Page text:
A few years ago, my MacBook battery ceased. If the power cord was removed, I had about thirty seconds to connect the power cord. I was unable to use my laptop at my leisure, the way a laptop is meant to be used. I was bound to the cord, which was limiting. Sure, I could take my laptop the the coffee shop, but only if I could find a place to plug in. Generally speaking, it didn’t seem to be a hindrance. A few days ago I took the plunge and dropped a hundred bucks at the Apple store for a new battery. It was monumental. When I got home, I sat on the couch with my MacBook. Wirelessly. I didn’t realize what I was missing out on. It seems silly and petty, but coincidentally, I had published my “One More Episode” zine the same day. Dirty Boots 004 is a perzine about shedding labels that hinder my existence. Light bulb.
While my MacBook could still function, and I was still able to go (almost) anywhere my heart desired, I was still bound by a wire. I had somewhat of a revelation. How I felt about my MacBook debacle was completely relatable in regards to labels. The only thing it changed was the distance I could venture from the outlet. The computer was fine. It was the same. But, I simple had a new sense of power. Freedom.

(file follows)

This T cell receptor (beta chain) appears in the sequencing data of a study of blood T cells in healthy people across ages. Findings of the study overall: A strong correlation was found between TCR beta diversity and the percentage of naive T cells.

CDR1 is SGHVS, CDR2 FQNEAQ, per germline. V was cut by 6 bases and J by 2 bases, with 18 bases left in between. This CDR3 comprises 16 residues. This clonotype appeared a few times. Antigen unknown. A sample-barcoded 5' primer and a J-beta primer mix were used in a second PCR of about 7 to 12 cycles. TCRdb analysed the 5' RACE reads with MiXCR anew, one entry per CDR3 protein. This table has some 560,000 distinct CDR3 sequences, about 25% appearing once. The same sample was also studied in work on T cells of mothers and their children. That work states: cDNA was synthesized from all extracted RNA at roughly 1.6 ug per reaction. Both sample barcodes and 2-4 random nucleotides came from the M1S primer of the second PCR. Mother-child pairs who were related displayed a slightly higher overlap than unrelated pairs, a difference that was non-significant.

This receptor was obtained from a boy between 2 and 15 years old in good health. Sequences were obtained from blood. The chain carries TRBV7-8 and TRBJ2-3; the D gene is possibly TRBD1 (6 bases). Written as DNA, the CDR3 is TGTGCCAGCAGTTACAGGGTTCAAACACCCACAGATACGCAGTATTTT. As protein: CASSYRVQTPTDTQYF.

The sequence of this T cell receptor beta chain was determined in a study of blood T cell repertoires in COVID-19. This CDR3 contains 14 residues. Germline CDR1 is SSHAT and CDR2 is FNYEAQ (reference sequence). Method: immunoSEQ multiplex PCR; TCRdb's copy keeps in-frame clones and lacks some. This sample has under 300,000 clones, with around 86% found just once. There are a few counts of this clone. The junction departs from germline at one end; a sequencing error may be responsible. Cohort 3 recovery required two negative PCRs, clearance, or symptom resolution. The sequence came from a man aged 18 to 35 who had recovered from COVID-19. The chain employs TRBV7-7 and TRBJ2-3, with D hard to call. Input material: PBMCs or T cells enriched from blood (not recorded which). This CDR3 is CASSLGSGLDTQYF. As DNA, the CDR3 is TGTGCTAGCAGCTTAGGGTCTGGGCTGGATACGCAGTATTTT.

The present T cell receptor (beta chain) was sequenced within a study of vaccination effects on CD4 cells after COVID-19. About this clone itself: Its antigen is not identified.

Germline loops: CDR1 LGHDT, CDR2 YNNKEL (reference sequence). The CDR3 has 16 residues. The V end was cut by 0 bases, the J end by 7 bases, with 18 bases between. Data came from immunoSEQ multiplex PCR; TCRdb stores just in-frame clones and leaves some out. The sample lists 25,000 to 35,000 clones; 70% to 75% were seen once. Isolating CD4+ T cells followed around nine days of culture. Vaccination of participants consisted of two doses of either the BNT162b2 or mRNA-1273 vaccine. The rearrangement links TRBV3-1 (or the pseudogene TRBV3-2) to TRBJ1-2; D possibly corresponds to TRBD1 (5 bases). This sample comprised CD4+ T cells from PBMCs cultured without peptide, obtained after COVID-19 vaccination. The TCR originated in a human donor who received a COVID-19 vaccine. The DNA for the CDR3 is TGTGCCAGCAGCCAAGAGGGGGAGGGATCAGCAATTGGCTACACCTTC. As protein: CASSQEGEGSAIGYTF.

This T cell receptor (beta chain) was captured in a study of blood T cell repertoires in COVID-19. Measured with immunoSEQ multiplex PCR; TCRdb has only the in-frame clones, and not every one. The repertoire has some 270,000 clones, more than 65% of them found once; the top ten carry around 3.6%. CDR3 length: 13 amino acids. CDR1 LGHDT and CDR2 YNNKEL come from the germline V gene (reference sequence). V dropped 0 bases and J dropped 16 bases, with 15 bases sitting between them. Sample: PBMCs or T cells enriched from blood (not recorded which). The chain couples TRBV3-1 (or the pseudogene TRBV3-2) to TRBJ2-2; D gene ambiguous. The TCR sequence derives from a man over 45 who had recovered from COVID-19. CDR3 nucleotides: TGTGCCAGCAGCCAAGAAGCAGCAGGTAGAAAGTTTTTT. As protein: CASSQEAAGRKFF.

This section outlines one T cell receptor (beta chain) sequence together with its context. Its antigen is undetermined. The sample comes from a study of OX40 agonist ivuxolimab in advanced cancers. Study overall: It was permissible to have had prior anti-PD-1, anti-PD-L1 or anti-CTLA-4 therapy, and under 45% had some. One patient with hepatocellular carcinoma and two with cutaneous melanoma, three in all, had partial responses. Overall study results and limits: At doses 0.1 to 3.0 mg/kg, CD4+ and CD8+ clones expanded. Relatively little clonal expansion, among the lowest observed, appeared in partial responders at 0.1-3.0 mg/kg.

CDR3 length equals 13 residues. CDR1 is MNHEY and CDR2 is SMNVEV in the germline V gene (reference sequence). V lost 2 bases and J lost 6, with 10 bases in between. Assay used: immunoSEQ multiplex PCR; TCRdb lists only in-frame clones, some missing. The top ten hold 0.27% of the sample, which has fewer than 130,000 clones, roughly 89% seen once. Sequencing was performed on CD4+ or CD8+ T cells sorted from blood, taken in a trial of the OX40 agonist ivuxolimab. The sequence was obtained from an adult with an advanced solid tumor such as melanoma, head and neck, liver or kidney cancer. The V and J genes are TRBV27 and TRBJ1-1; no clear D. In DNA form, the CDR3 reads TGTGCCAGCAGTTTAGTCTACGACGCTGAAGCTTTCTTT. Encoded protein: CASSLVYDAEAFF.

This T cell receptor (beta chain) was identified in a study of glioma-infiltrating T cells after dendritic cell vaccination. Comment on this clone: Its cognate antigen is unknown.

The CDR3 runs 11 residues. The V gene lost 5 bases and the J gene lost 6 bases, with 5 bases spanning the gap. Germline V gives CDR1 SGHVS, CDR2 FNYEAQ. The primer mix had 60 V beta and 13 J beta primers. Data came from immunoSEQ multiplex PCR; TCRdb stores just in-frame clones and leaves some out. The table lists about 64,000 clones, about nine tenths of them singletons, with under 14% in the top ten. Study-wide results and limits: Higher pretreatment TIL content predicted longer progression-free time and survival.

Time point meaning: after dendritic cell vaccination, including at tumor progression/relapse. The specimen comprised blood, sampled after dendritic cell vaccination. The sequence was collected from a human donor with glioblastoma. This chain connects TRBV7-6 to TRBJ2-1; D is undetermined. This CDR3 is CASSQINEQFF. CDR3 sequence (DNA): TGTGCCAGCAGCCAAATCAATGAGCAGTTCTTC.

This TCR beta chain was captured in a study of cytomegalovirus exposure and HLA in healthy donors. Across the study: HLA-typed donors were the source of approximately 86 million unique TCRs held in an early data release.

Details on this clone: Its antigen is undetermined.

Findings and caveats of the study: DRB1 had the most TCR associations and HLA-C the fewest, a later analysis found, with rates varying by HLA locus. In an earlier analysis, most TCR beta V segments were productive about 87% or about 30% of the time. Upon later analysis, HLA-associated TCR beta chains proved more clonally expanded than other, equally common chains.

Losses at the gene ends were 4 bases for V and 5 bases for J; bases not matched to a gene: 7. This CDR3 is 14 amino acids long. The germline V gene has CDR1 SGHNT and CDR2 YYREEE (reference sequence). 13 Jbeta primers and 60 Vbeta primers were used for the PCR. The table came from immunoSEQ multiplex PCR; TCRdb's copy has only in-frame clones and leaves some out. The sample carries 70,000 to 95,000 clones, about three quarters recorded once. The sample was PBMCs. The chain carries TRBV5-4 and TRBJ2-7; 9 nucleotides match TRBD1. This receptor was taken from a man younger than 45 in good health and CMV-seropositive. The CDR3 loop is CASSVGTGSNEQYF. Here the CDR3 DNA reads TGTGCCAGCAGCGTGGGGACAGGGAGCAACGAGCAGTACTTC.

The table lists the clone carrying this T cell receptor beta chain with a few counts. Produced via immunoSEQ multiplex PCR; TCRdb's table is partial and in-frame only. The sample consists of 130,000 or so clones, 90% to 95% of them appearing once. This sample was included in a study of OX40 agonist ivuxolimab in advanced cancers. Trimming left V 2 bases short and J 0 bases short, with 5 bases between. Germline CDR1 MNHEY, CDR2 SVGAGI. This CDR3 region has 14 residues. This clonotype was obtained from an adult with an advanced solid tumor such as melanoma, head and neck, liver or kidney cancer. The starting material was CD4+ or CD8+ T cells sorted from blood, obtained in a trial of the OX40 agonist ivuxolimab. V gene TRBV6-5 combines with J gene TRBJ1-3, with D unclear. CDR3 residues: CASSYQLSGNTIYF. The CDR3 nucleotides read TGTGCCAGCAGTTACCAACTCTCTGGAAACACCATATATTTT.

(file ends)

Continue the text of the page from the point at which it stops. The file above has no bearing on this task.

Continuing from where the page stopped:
A friend and I talked over my zine, discussing labels. She made some great points. When you are first exploring a facet, labels are fine. They can be an incredible guide. For example, when you’re vegan, it’s surprising to learn how many foods contain animal products. It’s nice to have a black and white idea of what is “vegan” and what is not. The bumper lanes at the bowling alley. It’s nice to have guidance. After a while, it becomes second nature. Reading nutritional labels doesn’t seem like a daunting task. Avoiding animal products is no longer a speed bump. However, after a while, you can remove the bumpers and continue living as you always did. Nothing has changed. You’ve lifted the barrier that protects you from the gutter, but you’re still using the same form. And, chances are, after years of bowling with bumpers, you’ve got a pretty great handle on the situation. Strikes and spares are no big deal.
“Once you name something, you strip it from all of its possibility. You tether it to a singular definition, and it is unable to thrive. Enough room to breathe and extend our gaze to the horizon, but not enough to bear the badge of freedom.”
If you have pigeonholed yourself into a box, I suggest giving this zine a read. Some folks can grow and thrive as they categorize themselves into religion, politics or lifestyles, but I find it to be quite inhibiting. I hope this perzine gives you a little insight on my view of labels and the obstruction they cause. Pick it up in the Storenvy shop.